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I have an external NTFS drive, and I want to securely remove some files from it. SRM is no longer available in Sierra. I tried to install SRM with Homebrew, and did install it successfully, but when I apply the command to an external drive I get an error: "Segmentation fault: 11" What can I do?

I do not use software like Paragon NTFS to enable write on the drive. Instead I do this in Terminal:

sudo nano /etc/fstab

Add the following line to nano, replacing “NAME” with the label of your NTFS drive:

LABEL=NAME none ntfs rw,auto,nobrowse

Ctrl+O then the Enter key, then Ctrl+X to close nano.

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Use gshred. Install homebrew if not installed from www.brew.sh. Then do

brew install coreutils

to remove files, do

gshred -u <file1> <file2>
  • Is this secure removal? How many passes is it? – InterestedLearner Mar 10 '17 at 15:13
  • 3 by default. Check the parameters "man gshred". "-n N overwrite N times instead of the default (3)" – user2707001 Mar 10 '17 at 17:53
  • Well it is as secure removal as srm - good enough in most cases if the file system overwrites data in place. – user2707001 Mar 10 '17 at 17:57
  • If you need to remove "really" secure, overwrite the whole hard disk with random data. Never use tools on mounted filesystems. There are too many ways this can go wrong. – user2707001 Mar 10 '17 at 17:58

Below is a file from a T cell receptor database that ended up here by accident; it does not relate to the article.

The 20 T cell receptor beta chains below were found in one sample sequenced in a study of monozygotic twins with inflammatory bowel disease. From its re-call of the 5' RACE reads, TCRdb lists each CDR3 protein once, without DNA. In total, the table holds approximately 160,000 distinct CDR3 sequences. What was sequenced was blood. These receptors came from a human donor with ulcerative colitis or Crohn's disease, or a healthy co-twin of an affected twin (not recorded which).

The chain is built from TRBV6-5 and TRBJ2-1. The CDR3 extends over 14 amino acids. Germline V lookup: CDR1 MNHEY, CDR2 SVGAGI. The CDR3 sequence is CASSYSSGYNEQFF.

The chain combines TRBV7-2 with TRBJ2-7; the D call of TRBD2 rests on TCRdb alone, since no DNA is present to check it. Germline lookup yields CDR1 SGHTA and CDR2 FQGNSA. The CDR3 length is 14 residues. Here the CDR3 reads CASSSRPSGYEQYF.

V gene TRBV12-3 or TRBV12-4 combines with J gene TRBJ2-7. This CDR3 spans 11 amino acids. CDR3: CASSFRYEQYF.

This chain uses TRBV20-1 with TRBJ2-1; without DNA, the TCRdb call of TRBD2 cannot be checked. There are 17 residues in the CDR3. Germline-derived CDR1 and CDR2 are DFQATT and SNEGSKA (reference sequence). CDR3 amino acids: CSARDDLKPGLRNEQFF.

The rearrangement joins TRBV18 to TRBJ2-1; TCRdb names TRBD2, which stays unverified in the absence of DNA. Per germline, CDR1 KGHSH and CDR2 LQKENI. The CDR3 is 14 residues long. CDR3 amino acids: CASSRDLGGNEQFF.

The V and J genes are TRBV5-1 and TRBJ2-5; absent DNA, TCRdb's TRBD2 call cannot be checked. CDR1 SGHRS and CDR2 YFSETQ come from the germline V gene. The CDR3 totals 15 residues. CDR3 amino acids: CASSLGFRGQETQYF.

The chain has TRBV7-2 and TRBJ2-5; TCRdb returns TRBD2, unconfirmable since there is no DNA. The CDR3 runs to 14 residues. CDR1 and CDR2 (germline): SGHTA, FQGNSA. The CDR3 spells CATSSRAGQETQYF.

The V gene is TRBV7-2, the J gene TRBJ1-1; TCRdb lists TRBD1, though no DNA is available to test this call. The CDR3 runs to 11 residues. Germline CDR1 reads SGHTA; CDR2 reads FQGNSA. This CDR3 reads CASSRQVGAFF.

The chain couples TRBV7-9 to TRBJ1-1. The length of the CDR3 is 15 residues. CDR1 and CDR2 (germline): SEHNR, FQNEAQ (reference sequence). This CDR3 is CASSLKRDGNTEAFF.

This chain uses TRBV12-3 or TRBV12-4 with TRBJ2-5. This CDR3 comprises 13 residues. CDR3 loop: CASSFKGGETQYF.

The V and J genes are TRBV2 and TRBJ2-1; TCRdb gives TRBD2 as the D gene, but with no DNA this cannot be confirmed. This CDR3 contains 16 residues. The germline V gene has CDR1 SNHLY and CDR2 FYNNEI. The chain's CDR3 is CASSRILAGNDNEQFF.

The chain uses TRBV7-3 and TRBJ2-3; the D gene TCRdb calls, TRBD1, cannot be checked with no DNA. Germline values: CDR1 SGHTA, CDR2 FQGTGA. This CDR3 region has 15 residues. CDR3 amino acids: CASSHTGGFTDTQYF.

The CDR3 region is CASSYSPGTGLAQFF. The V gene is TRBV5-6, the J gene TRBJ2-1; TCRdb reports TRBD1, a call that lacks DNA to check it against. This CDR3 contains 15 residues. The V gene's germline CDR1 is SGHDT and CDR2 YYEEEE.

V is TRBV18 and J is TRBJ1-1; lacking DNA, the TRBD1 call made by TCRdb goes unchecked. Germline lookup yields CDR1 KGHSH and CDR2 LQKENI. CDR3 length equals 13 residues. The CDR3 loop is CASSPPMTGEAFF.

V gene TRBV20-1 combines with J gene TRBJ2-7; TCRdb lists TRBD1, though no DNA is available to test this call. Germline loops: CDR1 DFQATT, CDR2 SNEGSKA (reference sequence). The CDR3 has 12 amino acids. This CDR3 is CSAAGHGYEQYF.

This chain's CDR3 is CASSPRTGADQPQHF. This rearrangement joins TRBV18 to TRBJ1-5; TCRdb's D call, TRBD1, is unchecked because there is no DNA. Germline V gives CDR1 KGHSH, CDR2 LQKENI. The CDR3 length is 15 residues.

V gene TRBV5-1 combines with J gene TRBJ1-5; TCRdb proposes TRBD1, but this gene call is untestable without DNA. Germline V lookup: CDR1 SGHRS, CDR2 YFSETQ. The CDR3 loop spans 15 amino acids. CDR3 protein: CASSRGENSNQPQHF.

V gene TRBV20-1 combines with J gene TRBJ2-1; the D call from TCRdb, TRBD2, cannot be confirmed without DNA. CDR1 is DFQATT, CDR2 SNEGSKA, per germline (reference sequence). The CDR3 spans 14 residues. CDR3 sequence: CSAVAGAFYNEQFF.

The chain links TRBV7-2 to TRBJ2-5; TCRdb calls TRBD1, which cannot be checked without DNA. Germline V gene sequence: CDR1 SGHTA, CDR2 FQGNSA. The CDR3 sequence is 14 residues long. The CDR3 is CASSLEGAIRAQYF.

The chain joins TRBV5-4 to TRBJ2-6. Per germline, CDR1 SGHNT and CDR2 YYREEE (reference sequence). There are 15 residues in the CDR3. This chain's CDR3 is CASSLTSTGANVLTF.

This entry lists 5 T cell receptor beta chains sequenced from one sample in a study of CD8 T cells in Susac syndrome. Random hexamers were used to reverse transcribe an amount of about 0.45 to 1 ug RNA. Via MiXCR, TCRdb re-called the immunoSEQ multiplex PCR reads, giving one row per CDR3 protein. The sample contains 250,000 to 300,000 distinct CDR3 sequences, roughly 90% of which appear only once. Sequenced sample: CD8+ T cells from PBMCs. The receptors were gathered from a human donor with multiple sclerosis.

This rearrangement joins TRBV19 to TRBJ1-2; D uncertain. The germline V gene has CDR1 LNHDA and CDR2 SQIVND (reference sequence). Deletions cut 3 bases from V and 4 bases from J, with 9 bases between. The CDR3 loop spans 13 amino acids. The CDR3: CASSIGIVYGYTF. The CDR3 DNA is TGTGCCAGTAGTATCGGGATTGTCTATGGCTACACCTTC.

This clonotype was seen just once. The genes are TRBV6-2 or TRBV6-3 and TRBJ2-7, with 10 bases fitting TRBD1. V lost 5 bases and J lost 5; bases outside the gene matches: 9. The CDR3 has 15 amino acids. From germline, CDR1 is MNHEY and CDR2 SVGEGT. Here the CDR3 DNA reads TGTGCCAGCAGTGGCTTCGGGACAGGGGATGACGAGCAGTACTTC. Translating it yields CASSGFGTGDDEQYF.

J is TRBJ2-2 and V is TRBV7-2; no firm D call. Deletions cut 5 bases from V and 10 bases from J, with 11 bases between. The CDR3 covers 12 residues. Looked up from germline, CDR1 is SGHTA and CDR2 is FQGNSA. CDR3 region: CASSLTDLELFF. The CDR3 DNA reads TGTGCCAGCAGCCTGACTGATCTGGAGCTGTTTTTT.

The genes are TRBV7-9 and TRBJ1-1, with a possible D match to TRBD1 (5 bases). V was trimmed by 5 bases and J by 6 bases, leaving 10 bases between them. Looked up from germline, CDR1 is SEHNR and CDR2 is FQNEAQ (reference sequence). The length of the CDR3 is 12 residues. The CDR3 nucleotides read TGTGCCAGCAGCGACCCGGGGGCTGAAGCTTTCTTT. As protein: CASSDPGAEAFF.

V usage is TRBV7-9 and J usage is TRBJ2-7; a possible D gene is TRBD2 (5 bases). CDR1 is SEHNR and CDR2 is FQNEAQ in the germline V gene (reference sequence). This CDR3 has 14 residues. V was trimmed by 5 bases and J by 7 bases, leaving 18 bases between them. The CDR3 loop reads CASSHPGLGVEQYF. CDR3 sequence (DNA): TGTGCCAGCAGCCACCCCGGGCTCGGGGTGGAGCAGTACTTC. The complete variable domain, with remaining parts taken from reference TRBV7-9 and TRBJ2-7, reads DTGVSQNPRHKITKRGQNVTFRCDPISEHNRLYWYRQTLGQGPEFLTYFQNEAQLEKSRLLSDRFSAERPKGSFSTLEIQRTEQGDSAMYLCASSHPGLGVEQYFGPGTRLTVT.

• On current hard drives, a few passes are sufficient for high security wipes due to the high data density. Keep in mind that the drives have a lot of electronic inside that remaps data, so if you have really really important data on the drive, you should really physically destroy it if you want to securely remove the content. – user2707001 Mar 10 '17 at 18:03
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You can use rm with the -P option which will overwrite the file prior to deleting it.

From the man page:

Overwrite regular files before deleting them. Files are overwritten three times, first with the byte pattern 0xff, then 0x00, and then 0xff again, before they are deleted

It's not a DoD 7 pass wipe, but fairly secure nonetheless. So, your command would be:

rm -P /path/to/foo.bar

And it will do a triple overwrite before removal.

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